Hi and welcome. Yes, the curriculum search can start out fun and end up sucking all your family time away. I think that's why folks are so happy when they find what's right.tremains wrote:I am researching curriculum for my son. He will be 5 1/2 in Aug. when we begin the school year. He is already reading independently and has even started small chapter books lately. He also is able to count, write his numbers and do simple addition and subtraction. I am debating at this time between MFW and [a program where] I can choose my own math and phonics (if I decide to use any) books, so I don't feel like he will be held back in those areas that he is already doing so well in. However, I'm still considering using MFW for the coming school year for other reasons.
My question is: How flexible is MFW in the area of substitution? Are the MfW lesson plans laid out so that they are meant for the specific Phonics and Math books that come with the package? Any advice would be helpful! I'm sooo tired of looking at curriculum...
MFW's K and 1st grade are different than the rest of the years, in that they include phonics and math. In fact, phonics and math are probably the most important lessons that a K and 1st grader are working on. Well, character and Bible might be first for some of us homeschoolers But the rest is just gravy, or sometimes a way to draw a child in to the important stuff, such as the science themes in K.
There aren't really separate books you can sub out in MFW-K and 1st, like the other years, because it's all there in the lessons. For example, my grandson is "afterschooling" with MFW-K and we're on the C-C-Cow lesson. He's learning the Bible lesson that God's Word helps me grow, we're talking about farm animals and dairy products, we're singing farm animal songs and learning the poem about the Purple Cow, he's learning to identify words that start with C and to spell and read short-vowel words that include letters we've already learned, there are stories that relate to these topics, and games, oh and there are math activities in there too, such as skip counting by 2s with raisins while you sing The Ants Go Marching 2 By 2 (I-I-Insect unit), or finding 10 objects around the house. He's getting "language arts and math" on many levels, but not just in a workbook. There are some worksheets, probably one a day English and one or so a week in math -- we've done a simple grid, some patterns, counting groups, writing numerals, making a calendar,etc. But there are far more active lessons like matching cards and finding letters and connecting letters to God's truths - which he loves.
I will admit that I am a die-hard better-late-than-early gal. And I am a grandmother. So take what you will from my thoughts.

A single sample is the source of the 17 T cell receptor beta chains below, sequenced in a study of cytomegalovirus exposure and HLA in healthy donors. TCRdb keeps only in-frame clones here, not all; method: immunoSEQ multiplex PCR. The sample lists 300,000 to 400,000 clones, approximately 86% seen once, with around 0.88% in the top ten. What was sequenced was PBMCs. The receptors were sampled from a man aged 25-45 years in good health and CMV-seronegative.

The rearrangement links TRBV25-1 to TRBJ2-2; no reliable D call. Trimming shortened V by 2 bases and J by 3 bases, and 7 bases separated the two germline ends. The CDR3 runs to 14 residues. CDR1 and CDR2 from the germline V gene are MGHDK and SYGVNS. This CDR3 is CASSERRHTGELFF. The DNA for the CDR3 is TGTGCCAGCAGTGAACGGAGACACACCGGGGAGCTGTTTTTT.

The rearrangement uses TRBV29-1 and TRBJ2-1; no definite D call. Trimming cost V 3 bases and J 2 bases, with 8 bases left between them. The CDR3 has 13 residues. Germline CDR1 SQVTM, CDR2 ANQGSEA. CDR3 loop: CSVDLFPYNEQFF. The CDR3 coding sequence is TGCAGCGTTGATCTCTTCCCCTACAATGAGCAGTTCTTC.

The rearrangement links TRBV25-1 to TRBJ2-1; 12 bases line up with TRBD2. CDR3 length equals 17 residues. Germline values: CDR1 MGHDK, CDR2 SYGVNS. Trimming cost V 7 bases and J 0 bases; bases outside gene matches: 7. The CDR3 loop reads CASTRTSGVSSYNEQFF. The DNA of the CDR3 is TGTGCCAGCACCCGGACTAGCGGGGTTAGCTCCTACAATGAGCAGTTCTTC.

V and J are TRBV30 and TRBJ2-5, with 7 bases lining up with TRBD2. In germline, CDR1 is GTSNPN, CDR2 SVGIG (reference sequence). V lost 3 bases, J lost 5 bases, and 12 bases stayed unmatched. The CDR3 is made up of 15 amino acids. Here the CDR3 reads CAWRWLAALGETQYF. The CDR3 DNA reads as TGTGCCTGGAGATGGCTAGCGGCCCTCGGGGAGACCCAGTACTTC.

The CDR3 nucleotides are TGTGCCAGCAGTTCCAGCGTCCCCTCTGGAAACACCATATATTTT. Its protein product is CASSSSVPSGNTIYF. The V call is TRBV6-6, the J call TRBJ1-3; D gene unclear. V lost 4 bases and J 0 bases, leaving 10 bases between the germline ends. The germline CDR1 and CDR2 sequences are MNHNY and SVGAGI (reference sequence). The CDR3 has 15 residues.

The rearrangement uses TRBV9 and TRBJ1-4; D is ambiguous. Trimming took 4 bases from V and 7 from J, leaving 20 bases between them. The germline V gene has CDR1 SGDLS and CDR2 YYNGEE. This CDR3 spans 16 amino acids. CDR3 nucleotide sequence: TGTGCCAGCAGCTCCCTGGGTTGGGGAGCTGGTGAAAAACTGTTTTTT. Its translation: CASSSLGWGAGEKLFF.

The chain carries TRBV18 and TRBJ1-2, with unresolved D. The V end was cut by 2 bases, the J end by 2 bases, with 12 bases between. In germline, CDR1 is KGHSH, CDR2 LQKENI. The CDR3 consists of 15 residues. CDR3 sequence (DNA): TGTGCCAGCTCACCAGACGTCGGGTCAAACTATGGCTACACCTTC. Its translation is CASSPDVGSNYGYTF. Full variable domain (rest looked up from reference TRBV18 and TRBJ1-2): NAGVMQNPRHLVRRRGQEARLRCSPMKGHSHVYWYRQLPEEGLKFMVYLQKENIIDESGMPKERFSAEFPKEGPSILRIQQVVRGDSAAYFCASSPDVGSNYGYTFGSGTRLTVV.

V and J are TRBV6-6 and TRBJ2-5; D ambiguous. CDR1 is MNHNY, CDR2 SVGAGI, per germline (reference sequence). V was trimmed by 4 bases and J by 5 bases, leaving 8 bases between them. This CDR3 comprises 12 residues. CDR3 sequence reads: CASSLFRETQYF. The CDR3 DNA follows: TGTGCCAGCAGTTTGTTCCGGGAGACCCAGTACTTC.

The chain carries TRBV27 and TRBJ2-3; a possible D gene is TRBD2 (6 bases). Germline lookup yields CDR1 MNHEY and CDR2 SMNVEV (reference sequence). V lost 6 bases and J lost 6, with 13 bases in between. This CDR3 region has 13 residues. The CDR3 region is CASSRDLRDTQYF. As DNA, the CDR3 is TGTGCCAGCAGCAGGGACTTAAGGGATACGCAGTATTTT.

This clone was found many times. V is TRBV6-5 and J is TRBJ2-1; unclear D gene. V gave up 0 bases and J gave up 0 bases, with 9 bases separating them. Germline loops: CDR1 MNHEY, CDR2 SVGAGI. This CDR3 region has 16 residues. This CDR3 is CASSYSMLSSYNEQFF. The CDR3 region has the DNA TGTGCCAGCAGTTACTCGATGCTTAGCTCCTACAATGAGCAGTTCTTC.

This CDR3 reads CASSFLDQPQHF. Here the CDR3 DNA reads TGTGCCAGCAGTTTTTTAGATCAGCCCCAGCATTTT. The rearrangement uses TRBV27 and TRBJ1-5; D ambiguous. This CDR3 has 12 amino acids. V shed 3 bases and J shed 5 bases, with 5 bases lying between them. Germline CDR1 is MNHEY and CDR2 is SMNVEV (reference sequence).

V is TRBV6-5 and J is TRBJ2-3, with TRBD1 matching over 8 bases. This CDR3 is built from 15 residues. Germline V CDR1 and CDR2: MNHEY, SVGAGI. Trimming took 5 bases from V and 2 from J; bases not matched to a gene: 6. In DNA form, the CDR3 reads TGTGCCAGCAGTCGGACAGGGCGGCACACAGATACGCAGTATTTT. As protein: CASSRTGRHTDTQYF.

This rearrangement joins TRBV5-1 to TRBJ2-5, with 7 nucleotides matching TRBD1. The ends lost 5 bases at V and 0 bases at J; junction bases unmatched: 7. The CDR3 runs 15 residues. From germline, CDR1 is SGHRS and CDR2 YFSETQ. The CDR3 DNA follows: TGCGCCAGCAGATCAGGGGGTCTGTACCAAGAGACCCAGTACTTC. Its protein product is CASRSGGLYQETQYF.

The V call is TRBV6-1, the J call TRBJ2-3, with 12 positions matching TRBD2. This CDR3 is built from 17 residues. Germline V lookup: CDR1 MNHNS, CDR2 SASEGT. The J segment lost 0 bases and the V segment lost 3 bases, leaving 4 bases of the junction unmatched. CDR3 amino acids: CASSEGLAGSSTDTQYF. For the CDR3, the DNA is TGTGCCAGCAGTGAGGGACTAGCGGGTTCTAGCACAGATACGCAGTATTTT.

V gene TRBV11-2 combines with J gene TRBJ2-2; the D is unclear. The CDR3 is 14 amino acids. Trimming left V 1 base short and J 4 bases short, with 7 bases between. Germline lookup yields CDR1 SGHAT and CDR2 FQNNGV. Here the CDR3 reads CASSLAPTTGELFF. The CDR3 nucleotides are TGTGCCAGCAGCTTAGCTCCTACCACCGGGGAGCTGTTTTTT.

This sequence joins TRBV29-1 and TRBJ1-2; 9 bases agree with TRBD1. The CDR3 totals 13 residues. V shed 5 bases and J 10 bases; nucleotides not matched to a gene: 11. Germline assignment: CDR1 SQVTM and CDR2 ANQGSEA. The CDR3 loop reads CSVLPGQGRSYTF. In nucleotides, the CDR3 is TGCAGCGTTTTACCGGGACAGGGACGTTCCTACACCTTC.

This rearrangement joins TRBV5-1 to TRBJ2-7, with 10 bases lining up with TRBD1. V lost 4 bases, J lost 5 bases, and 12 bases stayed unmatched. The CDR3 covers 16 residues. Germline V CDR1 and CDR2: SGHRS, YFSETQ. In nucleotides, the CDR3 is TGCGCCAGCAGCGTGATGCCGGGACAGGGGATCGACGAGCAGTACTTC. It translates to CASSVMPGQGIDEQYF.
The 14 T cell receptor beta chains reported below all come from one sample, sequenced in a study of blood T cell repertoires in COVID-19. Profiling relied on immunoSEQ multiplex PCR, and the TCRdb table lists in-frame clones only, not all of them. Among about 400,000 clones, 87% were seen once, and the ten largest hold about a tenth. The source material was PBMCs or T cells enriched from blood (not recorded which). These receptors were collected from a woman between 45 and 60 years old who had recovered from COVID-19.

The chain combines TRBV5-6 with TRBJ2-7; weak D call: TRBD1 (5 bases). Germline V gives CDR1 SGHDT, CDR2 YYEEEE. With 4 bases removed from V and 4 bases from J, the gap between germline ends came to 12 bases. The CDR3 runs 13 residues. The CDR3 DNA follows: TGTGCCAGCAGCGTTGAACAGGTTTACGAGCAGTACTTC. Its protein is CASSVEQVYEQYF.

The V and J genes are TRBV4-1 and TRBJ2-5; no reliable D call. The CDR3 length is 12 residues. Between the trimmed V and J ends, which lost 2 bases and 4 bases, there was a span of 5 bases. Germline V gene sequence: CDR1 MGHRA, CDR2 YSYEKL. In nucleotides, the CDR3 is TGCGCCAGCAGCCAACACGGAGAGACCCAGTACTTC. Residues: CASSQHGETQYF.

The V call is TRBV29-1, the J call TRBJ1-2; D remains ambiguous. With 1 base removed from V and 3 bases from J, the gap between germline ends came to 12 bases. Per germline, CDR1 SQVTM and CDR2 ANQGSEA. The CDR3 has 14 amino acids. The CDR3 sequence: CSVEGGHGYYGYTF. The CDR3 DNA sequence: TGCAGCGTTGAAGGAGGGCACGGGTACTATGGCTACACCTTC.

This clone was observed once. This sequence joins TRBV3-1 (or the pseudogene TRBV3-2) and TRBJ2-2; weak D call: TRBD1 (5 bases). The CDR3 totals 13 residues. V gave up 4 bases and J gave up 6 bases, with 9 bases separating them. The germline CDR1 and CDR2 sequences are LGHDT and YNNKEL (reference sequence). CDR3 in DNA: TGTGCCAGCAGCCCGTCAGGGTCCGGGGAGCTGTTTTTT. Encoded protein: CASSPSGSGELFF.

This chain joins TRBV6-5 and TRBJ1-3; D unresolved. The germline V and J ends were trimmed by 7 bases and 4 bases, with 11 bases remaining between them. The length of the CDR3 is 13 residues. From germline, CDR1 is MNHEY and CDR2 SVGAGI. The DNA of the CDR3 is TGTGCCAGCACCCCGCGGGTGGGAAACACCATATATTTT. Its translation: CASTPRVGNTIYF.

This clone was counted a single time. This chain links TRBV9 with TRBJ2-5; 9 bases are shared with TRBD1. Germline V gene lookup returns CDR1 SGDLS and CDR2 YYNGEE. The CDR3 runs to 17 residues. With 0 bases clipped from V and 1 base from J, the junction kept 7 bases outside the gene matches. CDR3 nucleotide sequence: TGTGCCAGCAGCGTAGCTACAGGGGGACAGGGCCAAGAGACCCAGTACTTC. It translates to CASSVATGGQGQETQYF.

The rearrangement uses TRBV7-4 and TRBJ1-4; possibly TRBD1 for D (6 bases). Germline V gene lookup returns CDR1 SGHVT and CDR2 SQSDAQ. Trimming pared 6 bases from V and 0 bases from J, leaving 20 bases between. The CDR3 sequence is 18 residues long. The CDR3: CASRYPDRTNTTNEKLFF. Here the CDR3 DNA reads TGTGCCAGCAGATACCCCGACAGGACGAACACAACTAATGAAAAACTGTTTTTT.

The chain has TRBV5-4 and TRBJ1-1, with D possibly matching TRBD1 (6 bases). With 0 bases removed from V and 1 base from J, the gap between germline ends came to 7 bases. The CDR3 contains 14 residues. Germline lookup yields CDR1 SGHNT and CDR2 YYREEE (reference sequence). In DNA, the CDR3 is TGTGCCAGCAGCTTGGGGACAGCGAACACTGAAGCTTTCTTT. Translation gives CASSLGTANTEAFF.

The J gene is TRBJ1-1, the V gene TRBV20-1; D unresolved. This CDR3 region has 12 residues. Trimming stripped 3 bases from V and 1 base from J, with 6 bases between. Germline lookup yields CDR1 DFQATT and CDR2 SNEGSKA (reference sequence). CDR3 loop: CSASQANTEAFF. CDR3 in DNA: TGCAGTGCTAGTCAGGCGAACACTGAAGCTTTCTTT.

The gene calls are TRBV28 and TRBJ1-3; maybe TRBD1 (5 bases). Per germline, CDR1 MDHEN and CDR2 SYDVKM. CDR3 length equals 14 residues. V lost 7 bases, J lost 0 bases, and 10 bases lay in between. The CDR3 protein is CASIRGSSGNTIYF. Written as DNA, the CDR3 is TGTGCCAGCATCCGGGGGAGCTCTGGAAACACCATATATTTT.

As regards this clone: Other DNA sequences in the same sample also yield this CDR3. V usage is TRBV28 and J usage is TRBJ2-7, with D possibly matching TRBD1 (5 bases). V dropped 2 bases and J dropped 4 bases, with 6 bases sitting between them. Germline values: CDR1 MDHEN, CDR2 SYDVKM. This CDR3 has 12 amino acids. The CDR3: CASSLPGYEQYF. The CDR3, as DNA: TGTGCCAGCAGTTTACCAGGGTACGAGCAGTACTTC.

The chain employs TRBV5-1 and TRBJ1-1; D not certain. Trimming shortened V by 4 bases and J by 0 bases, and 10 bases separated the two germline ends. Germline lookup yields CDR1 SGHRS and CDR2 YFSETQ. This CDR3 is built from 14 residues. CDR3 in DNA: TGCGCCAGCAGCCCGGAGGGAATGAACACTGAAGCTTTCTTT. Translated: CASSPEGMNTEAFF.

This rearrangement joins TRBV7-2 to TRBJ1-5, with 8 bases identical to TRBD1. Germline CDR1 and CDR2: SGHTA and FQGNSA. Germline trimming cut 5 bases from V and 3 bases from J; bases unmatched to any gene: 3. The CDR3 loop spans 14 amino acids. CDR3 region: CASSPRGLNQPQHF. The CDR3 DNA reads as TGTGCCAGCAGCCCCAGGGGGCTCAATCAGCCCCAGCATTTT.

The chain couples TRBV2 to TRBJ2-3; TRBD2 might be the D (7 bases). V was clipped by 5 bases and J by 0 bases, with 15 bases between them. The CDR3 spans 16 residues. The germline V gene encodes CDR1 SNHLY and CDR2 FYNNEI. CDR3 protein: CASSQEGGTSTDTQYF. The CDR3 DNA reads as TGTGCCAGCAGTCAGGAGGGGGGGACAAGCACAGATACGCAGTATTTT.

My youngest taught himself to read before K and he was still placed in K by the public schools, because it's just more appropriate for age and maturity. So, his K-2 teachers said they had "nothing to teach him" in phonics so my son read chapter books on his own, up through Narnia. I didn't know any different. But now I realize -- he didn't need more advanced learning, he needed phonics. It's just like the kid who already knows how to drive, and you still take him through driver's ed even if he's kicking and screaming, because there are a lot of safety details and even laws of physics and such that a young driver probably didn't realize behind what he does. My youngest came home to school in 3rd grade and he couldn't alphabetize because he hadn't worked with the alphabet -- "Mom, is D toward the beginning of the alphabet or toward the end?" In fact, I still fight his desire to memorize in 11th grade, because it makes him feel so successful, but he's taking college courses, and the upper level courses want students who have absorbed the vocabulary and concepts from lower level courses and can discuss them, not just memorizers who passed tests. Oh, that was more than you asked for Back to the subject at hand... I'd make sure your little student isn't just memorizing. Because if he is, then I would still take him through a complete phonics program.
The same with math -- kids can "do numbers" but more importantly, can they understand what numbers are doing? My oldest son is an engineer and he didn't do any academics until age 6, and when I talked to his K teacher about him, she said she had a classroom of kids who could count to 100 and knew that 3 comes "after" 2, but only a few like my son really understood that the symbol 3 stood for "more" than the symbol 2. I think hands-on is the way a young child is designed to learn those things. The abstract symbols in a workbook are just a later shortcut - the symbols such as 2+2=4 are not the goal, but just the language that helps talk about the goal when it starts getting bulky and complex. And the MFW program gives me many ways to talk about numbers and things we do with them, as well as the beginnings of symbolic math.
I know there are moms around here who have decided to sub things out at their house, so hopefully you'll hear from them, as well!